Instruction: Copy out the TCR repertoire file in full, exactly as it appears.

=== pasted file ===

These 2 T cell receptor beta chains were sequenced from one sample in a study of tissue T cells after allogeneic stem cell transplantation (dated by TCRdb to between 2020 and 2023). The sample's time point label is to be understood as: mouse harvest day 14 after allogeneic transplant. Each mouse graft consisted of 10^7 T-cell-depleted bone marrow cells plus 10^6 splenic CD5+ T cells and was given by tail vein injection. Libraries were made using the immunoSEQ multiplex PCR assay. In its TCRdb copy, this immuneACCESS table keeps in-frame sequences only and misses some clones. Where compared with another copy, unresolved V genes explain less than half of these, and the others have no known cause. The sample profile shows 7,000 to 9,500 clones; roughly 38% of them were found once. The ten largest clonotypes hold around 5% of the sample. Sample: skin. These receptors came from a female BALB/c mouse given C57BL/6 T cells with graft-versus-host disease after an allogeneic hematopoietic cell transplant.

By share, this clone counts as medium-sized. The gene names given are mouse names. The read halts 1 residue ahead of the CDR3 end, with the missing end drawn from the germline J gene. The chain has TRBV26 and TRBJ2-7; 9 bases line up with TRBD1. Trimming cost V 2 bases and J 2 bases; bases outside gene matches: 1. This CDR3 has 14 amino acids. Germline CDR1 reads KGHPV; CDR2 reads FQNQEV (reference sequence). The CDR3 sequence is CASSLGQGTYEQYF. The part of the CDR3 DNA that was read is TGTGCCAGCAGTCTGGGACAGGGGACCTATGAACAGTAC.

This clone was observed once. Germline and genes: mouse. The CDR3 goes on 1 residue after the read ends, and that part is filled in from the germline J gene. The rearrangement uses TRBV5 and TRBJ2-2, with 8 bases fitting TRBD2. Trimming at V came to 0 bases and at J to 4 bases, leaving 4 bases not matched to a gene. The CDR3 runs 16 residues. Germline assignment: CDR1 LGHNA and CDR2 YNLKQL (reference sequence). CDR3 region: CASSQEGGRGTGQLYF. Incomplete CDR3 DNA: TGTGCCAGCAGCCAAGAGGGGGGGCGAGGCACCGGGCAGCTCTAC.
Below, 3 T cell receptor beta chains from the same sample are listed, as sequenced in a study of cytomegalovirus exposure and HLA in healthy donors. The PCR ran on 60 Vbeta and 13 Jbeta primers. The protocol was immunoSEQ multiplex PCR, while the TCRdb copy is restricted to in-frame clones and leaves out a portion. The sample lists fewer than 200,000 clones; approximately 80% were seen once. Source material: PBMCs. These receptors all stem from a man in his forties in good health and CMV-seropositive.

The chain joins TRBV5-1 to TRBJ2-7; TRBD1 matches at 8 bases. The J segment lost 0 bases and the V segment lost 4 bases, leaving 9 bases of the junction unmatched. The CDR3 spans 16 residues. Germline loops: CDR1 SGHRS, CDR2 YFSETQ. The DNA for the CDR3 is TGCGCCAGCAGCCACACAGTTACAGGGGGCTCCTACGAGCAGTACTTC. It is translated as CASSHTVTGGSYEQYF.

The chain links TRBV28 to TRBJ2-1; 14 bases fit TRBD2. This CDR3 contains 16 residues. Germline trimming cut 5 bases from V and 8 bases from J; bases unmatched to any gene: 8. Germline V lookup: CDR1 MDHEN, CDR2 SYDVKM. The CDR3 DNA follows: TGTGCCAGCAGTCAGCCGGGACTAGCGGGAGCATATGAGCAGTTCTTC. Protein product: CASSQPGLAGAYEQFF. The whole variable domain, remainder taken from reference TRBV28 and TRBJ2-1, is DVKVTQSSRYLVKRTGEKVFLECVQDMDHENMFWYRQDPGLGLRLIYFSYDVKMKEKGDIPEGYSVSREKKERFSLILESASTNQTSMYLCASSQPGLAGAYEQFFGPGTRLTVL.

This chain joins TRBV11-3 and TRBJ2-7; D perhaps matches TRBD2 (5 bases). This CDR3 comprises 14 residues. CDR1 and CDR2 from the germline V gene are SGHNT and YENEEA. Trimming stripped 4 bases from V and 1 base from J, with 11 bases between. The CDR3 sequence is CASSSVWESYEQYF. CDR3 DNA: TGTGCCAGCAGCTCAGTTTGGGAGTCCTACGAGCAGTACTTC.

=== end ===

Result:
These 2 T cell receptor beta chains were sequenced from one sample in a study of tissue T cells after allogeneic stem cell transplantation (dated by TCRdb to between 2020 and 2023). The sample's time point label is to be understood as: mouse harvest day 14 after allogeneic transplant. Each mouse graft consisted of 10^7 T-cell-depleted bone marrow cells plus 10^6 splenic CD5+ T cells and was given by tail vein injection. Libraries were made using the immunoSEQ multiplex PCR assay. In its TCRdb copy, this immuneACCESS table keeps in-frame sequences only and misses some clones. Where compared with another copy, unresolved V genes explain less than half of these, and the others have no known cause. The sample profile shows 7,000 to 9,500 clones; roughly 38% of them were found once. The ten largest clonotypes hold around 5% of the sample. Sample: skin. These receptors came from a female BALB/c mouse given C57BL/6 T cells with graft-versus-host disease after an allogeneic hematopoietic cell transplant.

By share, this clone counts as medium-sized. The gene names given are mouse names. The read halts 1 residue ahead of the CDR3 end, with the missing end drawn from the germline J gene. The chain has TRBV26 and TRBJ2-7; 9 bases line up with TRBD1. Trimming cost V 2 bases and J 2 bases; bases outside gene matches: 1. This CDR3 has 14 amino acids. Germline CDR1 reads KGHPV; CDR2 reads FQNQEV (reference sequence). The CDR3 sequence is CASSLGQGTYEQYF. The part of the CDR3 DNA that was read is TGTGCCAGCAGTCTGGGACAGGGGACCTATGAACAGTAC.

This clone was observed once. Germline and genes: mouse. The CDR3 goes on 1 residue after the read ends, and that part is filled in from the germline J gene. The rearrangement uses TRBV5 and TRBJ2-2, with 8 bases fitting TRBD2. Trimming at V came to 0 bases and at J to 4 bases, leaving 4 bases not matched to a gene. The CDR3 runs 16 residues. Germline assignment: CDR1 LGHNA and CDR2 YNLKQL (reference sequence). CDR3 region: CASSQEGGRGTGQLYF. Incomplete CDR3 DNA: TGTGCCAGCAGCCAAGAGGGGGGGCGAGGCACCGGGCAGCTCTAC.
Below, 3 T cell receptor beta chains from the same sample are listed, as sequenced in a study of cytomegalovirus exposure and HLA in healthy donors. The PCR ran on 60 Vbeta and 13 Jbeta primers. The protocol was immunoSEQ multiplex PCR, while the TCRdb copy is restricted to in-frame clones and leaves out a portion. The sample lists fewer than 200,000 clones; approximately 80% were seen once. Source material: PBMCs. These receptors all stem from a man in his forties in good health and CMV-seropositive.

The chain joins TRBV5-1 to TRBJ2-7; TRBD1 matches at 8 bases. The J segment lost 0 bases and the V segment lost 4 bases, leaving 9 bases of the junction unmatched. The CDR3 spans 16 residues. Germline loops: CDR1 SGHRS, CDR2 YFSETQ. The DNA for the CDR3 is TGCGCCAGCAGCCACACAGTTACAGGGGGCTCCTACGAGCAGTACTTC. It is translated as CASSHTVTGGSYEQYF.

The chain links TRBV28 to TRBJ2-1; 14 bases fit TRBD2. This CDR3 contains 16 residues. Germline trimming cut 5 bases from V and 8 bases from J; bases unmatched to any gene: 8. Germline V lookup: CDR1 MDHEN, CDR2 SYDVKM. The CDR3 DNA follows: TGTGCCAGCAGTCAGCCGGGACTAGCGGGAGCATATGAGCAGTTCTTC. Protein product: CASSQPGLAGAYEQFF. The whole variable domain, remainder taken from reference TRBV28 and TRBJ2-1, is DVKVTQSSRYLVKRTGEKVFLECVQDMDHENMFWYRQDPGLGLRLIYFSYDVKMKEKGDIPEGYSVSREKKERFSLILESASTNQTSMYLCASSQPGLAGAYEQFFGPGTRLTVL.

This chain joins TRBV11-3 and TRBJ2-7; D perhaps matches TRBD2 (5 bases). This CDR3 comprises 14 residues. CDR1 and CDR2 from the germline V gene are SGHNT and YENEEA. Trimming stripped 4 bases from V and 1 base from J, with 11 bases between. The CDR3 sequence is CASSSVWESYEQYF. CDR3 DNA: TGTGCCAGCAGCTCAGTTTGGGAGTCCTACGAGCAGTACTTC.